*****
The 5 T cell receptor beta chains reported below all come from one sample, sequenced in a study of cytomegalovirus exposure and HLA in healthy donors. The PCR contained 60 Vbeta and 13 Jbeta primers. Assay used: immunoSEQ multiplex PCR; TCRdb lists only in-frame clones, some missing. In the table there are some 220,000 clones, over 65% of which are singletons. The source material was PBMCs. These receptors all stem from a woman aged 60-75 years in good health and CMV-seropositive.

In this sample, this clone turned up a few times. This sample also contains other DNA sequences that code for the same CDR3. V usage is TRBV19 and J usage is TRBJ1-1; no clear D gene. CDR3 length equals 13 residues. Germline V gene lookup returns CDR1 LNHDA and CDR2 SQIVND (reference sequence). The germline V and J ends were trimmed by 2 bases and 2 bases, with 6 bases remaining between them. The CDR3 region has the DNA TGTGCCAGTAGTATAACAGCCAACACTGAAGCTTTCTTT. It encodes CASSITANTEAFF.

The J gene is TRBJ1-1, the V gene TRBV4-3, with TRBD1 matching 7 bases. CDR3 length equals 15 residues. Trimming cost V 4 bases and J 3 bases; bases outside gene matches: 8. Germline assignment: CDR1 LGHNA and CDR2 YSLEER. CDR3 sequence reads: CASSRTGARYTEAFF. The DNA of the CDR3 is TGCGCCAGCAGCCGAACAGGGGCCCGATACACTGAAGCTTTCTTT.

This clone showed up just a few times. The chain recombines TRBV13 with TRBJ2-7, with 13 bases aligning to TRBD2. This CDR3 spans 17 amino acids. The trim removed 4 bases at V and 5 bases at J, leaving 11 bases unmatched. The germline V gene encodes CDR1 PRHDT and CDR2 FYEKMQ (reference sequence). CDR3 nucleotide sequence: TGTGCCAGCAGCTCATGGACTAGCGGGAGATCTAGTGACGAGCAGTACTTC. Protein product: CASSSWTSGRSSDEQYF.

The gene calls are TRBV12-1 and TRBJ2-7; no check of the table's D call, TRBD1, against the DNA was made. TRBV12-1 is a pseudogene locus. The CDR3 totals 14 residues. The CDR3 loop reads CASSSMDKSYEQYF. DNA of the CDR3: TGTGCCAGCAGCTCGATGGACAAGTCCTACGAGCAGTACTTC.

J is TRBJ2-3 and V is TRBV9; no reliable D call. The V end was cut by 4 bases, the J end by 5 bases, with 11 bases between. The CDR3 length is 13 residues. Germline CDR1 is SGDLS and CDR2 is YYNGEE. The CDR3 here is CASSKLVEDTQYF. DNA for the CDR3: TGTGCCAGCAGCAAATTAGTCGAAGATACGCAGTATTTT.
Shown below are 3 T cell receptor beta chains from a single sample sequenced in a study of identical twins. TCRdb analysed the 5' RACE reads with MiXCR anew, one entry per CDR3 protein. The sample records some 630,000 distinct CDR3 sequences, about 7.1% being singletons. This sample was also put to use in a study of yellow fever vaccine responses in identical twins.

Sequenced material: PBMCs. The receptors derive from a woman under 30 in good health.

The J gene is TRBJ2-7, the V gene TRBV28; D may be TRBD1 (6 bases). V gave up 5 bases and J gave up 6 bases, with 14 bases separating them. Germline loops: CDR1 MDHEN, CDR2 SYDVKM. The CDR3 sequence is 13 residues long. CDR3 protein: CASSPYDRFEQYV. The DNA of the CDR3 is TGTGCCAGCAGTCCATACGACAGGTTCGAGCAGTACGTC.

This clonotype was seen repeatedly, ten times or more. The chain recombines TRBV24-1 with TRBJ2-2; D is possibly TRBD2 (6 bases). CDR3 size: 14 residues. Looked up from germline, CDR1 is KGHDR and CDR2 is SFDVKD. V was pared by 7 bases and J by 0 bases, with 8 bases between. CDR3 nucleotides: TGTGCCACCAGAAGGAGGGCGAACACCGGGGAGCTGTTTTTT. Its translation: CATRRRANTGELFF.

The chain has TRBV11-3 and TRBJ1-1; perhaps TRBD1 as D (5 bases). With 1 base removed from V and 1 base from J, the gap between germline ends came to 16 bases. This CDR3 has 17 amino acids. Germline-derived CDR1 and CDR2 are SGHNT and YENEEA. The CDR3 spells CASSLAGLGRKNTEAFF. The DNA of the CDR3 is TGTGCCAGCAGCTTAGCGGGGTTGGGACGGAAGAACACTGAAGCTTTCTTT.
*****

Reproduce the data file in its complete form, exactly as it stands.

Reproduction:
The 5 T cell receptor beta chains reported below all come from one sample, sequenced in a study of cytomegalovirus exposure and HLA in healthy donors. The PCR contained 60 Vbeta and 13 Jbeta primers. Assay used: immunoSEQ multiplex PCR; TCRdb lists only in-frame clones, some missing. In the table there are some 220,000 clones, over 65% of which are singletons. The source material was PBMCs. These receptors all stem from a woman aged 60-75 years in good health and CMV-seropositive.

In this sample, this clone turned up a few times. This sample also contains other DNA sequences that code for the same CDR3. V usage is TRBV19 and J usage is TRBJ1-1; no clear D gene. CDR3 length equals 13 residues. Germline V gene lookup returns CDR1 LNHDA and CDR2 SQIVND (reference sequence). The germline V and J ends were trimmed by 2 bases and 2 bases, with 6 bases remaining between them. The CDR3 region has the DNA TGTGCCAGTAGTATAACAGCCAACACTGAAGCTTTCTTT. It encodes CASSITANTEAFF.

The J gene is TRBJ1-1, the V gene TRBV4-3, with TRBD1 matching 7 bases. CDR3 length equals 15 residues. Trimming cost V 4 bases and J 3 bases; bases outside gene matches: 8. Germline assignment: CDR1 LGHNA and CDR2 YSLEER. CDR3 sequence reads: CASSRTGARYTEAFF. The DNA of the CDR3 is TGCGCCAGCAGCCGAACAGGGGCCCGATACACTGAAGCTTTCTTT.

This clone showed up just a few times. The chain recombines TRBV13 with TRBJ2-7, with 13 bases aligning to TRBD2. This CDR3 spans 17 amino acids. The trim removed 4 bases at V and 5 bases at J, leaving 11 bases unmatched. The germline V gene encodes CDR1 PRHDT and CDR2 FYEKMQ (reference sequence). CDR3 nucleotide sequence: TGTGCCAGCAGCTCATGGACTAGCGGGAGATCTAGTGACGAGCAGTACTTC. Protein product: CASSSWTSGRSSDEQYF.

The gene calls are TRBV12-1 and TRBJ2-7; no check of the table's D call, TRBD1, against the DNA was made. TRBV12-1 is a pseudogene locus. The CDR3 totals 14 residues. The CDR3 loop reads CASSSMDKSYEQYF. DNA of the CDR3: TGTGCCAGCAGCTCGATGGACAAGTCCTACGAGCAGTACTTC.

J is TRBJ2-3 and V is TRBV9; no reliable D call. The V end was cut by 4 bases, the J end by 5 bases, with 11 bases between. The CDR3 length is 13 residues. Germline CDR1 is SGDLS and CDR2 is YYNGEE. The CDR3 here is CASSKLVEDTQYF. DNA for the CDR3: TGTGCCAGCAGCAAATTAGTCGAAGATACGCAGTATTTT.
Shown below are 3 T cell receptor beta chains from a single sample sequenced in a study of identical twins. TCRdb analysed the 5' RACE reads with MiXCR anew, one entry per CDR3 protein. The sample records some 630,000 distinct CDR3 sequences, about 7.1% being singletons. This sample was also put to use in a study of yellow fever vaccine responses in identical twins.

Sequenced material: PBMCs. The receptors derive from a woman under 30 in good health.

The J gene is TRBJ2-7, the V gene TRBV28; D may be TRBD1 (6 bases). V gave up 5 bases and J gave up 6 bases, with 14 bases separating them. Germline loops: CDR1 MDHEN, CDR2 SYDVKM. The CDR3 sequence is 13 residues long. CDR3 protein: CASSPYDRFEQYV. The DNA of the CDR3 is TGTGCCAGCAGTCCATACGACAGGTTCGAGCAGTACGTC.

This clonotype was seen repeatedly, ten times or more. The chain recombines TRBV24-1 with TRBJ2-2; D is possibly TRBD2 (6 bases). CDR3 size: 14 residues. Looked up from germline, CDR1 is KGHDR and CDR2 is SFDVKD. V was pared by 7 bases and J by 0 bases, with 8 bases between. CDR3 nucleotides: TGTGCCACCAGAAGGAGGGCGAACACCGGGGAGCTGTTTTTT. Its translation: CATRRRANTGELFF.

The chain has TRBV11-3 and TRBJ1-1; perhaps TRBD1 as D (5 bases). With 1 base removed from V and 1 base from J, the gap between germline ends came to 16 bases. This CDR3 has 17 amino acids. Germline-derived CDR1 and CDR2 are SGHNT and YENEEA. The CDR3 spells CASSLAGLGRKNTEAFF. The DNA of the CDR3 is TGTGCCAGCAGCTTAGCGGGGTTGGGACGGAAGAACACTGAAGCTTTCTTT.